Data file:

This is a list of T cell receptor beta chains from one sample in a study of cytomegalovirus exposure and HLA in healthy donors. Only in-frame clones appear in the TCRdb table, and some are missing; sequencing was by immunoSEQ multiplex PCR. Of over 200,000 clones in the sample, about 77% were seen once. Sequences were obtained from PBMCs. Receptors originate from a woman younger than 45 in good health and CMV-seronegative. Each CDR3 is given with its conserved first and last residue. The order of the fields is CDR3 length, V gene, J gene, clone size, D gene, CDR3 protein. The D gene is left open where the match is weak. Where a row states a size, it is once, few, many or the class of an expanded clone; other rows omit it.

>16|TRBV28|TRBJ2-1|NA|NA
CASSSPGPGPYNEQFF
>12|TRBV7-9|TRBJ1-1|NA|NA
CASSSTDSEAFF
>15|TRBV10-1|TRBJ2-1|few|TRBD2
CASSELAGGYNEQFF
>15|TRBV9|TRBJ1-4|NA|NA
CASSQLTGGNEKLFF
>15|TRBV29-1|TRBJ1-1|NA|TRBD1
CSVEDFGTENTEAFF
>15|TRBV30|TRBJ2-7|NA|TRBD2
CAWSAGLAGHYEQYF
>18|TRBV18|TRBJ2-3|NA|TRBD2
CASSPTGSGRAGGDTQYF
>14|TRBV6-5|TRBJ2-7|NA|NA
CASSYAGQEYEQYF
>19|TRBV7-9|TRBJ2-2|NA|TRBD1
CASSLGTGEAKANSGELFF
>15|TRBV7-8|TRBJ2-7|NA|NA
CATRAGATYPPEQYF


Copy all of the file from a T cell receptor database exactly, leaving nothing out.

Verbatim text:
This is a list of T cell receptor beta chains from one sample in a study of cytomegalovirus exposure and HLA in healthy donors. Only in-frame clones appear in the TCRdb table, and some are missing; sequencing was by immunoSEQ multiplex PCR. Of over 200,000 clones in the sample, about 77% were seen once. Sequences were obtained from PBMCs. Receptors originate from a woman younger than 45 in good health and CMV-seronegative. Each CDR3 is given with its conserved first and last residue. The order of the fields is CDR3 length, V gene, J gene, clone size, D gene, CDR3 protein. The D gene is left open where the match is weak. Where a row states a size, it is once, few, many or the class of an expanded clone; other rows omit it.

>16|TRBV28|TRBJ2-1|NA|NA
CASSSPGPGPYNEQFF
>12|TRBV7-9|TRBJ1-1|NA|NA
CASSSTDSEAFF
>15|TRBV10-1|TRBJ2-1|few|TRBD2
CASSELAGGYNEQFF
>15|TRBV9|TRBJ1-4|NA|NA
CASSQLTGGNEKLFF
>15|TRBV29-1|TRBJ1-1|NA|TRBD1
CSVEDFGTENTEAFF
>15|TRBV30|TRBJ2-7|NA|TRBD2
CAWSAGLAGHYEQYF
>18|TRBV18|TRBJ2-3|NA|TRBD2
CASSPTGSGRAGGDTQYF
>14|TRBV6-5|TRBJ2-7|NA|NA
CASSYAGQEYEQYF
>19|TRBV7-9|TRBJ2-2|NA|TRBD1
CASSLGTGEAKANSGELFF
>15|TRBV7-8|TRBJ2-7|NA|NA
CATRAGATYPPEQYF